Ed van der Elsken – Once Upon a Time
Ed van der Elsken (1925–1990), first and foremost a photographer of street scenes, found his subjects through incessant wanderings and foraging in metropolises like Paris, Amsterdam, Hong Kong, and Tokyo. Student quarters and working class neighborhoods were his preferred areas, where he was attracted to people who radiated pride and vitality and who lived their lives exuberantly, even in the depths of poverty. His special, almost unique way of approaching people, captivating them, convincing them to consent to be photographed for seconds or minutes, lends his photographs an often extroverted theatrical dimension. In addition there are numerous examples of restrained, poetic, sometimes even sad scenes, which attest to his appreciation of the individual. Perhaps he may be called an existential photographer, or else the hippie of photographers. In any case his work praises the warmth, joy, and beauty of life all at once, even as it tells of loss, sadness, aggression, and violence.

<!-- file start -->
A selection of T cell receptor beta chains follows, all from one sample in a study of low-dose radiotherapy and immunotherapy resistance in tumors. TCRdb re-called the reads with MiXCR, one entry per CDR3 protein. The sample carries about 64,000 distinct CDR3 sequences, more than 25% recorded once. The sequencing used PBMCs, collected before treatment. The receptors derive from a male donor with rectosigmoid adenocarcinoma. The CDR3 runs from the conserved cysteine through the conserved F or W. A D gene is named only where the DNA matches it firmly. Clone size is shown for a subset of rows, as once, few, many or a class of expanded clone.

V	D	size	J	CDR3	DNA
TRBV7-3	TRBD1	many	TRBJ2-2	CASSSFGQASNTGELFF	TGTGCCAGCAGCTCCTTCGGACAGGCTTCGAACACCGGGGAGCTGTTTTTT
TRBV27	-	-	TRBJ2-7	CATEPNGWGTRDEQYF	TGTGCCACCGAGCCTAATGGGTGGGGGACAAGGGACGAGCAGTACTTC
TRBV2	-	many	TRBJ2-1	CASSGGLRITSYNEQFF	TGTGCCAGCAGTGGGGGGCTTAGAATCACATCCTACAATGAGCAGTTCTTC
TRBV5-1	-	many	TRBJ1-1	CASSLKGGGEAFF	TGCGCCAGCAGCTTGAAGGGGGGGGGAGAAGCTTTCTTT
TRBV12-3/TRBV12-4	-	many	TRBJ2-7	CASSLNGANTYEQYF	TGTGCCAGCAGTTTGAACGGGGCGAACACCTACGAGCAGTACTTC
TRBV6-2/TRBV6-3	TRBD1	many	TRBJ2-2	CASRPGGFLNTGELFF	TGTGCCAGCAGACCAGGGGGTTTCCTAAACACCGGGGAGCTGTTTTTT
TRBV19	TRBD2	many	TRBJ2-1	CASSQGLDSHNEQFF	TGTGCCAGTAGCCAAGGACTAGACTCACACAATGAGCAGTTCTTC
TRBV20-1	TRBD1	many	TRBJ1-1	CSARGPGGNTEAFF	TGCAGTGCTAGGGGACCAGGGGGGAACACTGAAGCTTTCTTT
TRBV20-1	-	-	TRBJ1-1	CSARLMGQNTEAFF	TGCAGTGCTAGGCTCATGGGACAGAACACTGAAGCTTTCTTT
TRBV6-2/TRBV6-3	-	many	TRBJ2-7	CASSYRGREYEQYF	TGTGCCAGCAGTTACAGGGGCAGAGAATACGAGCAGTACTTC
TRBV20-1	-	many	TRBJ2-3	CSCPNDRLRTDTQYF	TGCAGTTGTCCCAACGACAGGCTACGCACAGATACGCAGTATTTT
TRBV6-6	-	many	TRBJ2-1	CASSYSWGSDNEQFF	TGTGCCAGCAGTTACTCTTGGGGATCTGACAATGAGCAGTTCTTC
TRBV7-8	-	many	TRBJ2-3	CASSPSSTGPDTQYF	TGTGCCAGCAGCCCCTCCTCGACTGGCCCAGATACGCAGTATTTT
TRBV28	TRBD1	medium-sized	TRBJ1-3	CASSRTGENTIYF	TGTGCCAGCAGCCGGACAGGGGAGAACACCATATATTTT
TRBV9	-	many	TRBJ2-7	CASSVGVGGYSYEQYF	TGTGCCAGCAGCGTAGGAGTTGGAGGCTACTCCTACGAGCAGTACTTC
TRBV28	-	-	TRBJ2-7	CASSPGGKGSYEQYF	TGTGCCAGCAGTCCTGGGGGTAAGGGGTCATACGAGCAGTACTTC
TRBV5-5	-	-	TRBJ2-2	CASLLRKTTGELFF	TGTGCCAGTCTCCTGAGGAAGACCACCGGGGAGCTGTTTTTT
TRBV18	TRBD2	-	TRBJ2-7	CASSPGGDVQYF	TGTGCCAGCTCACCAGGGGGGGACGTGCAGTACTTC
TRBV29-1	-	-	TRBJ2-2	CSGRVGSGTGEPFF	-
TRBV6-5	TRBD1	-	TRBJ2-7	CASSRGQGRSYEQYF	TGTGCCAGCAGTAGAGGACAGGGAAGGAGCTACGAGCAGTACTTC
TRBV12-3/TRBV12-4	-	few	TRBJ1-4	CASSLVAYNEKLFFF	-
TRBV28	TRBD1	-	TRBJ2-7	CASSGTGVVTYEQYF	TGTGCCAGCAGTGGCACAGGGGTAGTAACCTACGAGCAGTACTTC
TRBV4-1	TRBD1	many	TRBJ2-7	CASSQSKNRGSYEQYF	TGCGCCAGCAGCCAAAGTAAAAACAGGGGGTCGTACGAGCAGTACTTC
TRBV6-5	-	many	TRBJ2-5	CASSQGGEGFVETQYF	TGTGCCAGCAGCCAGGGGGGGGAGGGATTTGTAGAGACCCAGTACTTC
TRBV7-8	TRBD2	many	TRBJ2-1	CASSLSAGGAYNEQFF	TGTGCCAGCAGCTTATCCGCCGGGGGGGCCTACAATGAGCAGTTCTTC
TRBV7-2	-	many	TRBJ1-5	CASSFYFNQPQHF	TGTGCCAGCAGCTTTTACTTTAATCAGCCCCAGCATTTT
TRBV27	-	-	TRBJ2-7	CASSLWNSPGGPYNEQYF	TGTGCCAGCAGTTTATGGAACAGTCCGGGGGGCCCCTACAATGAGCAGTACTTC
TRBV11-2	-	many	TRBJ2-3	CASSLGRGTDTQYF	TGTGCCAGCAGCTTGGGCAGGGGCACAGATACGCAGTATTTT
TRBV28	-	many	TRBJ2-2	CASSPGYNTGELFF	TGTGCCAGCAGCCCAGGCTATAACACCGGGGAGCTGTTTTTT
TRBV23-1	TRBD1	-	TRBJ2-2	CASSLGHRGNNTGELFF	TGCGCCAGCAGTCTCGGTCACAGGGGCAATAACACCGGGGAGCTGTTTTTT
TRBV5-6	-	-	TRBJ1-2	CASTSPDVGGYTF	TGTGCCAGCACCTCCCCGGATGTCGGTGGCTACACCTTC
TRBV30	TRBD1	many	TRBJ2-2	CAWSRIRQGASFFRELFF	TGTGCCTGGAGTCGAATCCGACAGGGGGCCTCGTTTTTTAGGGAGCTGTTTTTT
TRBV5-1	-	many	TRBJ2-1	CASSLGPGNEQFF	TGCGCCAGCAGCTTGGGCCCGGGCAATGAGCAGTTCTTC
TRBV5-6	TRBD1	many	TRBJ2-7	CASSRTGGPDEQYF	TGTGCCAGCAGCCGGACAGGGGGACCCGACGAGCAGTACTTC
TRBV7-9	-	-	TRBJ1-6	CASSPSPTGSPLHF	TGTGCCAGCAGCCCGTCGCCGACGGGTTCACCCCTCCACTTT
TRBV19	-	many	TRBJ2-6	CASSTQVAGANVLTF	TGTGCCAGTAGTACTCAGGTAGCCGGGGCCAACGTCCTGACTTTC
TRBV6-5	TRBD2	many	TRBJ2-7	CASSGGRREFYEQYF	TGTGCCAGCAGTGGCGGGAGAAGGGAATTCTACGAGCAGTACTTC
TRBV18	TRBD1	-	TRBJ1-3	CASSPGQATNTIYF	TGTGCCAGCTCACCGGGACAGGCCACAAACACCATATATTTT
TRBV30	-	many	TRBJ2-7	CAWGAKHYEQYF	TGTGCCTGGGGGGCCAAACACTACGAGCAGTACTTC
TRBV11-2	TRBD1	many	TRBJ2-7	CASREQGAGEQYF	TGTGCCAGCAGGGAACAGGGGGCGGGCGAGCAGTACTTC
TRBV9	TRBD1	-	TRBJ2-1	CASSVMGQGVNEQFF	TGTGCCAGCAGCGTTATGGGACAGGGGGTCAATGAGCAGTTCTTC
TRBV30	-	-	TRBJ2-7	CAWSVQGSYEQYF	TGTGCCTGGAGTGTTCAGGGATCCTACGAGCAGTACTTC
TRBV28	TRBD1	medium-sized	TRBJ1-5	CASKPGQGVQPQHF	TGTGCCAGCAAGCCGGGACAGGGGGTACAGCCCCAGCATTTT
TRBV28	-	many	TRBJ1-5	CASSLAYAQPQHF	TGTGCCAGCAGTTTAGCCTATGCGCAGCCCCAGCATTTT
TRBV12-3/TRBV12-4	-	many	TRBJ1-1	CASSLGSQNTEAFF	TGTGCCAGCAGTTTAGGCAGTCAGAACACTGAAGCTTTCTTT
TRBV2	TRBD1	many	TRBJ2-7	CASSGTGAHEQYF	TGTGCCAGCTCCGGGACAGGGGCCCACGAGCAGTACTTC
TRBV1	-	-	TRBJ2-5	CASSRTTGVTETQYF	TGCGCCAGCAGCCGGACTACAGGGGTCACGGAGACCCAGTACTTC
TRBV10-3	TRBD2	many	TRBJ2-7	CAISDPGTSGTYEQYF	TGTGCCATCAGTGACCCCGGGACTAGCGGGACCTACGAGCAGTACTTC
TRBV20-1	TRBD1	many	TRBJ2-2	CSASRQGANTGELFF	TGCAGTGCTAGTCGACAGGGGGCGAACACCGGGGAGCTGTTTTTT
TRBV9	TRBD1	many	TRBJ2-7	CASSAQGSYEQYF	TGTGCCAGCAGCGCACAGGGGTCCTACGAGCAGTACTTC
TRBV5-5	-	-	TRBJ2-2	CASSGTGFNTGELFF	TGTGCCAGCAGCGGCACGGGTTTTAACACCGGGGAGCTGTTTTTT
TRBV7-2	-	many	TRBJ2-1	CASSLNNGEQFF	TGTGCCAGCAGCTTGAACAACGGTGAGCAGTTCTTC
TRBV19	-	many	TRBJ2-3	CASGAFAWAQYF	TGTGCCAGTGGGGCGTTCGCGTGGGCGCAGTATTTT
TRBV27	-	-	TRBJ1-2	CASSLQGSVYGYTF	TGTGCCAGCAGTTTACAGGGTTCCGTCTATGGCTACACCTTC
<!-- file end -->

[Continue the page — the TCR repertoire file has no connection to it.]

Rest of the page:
The exhibition and the book Once Upon a Time, which Ed van der Elsken himself outlined as his legacy shortly before his death, comprises the good part of his projects from 1947–1988.
The exhibition was curated by Hripsimé Visser. Realisation in Winterthur: Urs Stahel. A collaboration with the Stedelijk Museum, Amsterdam.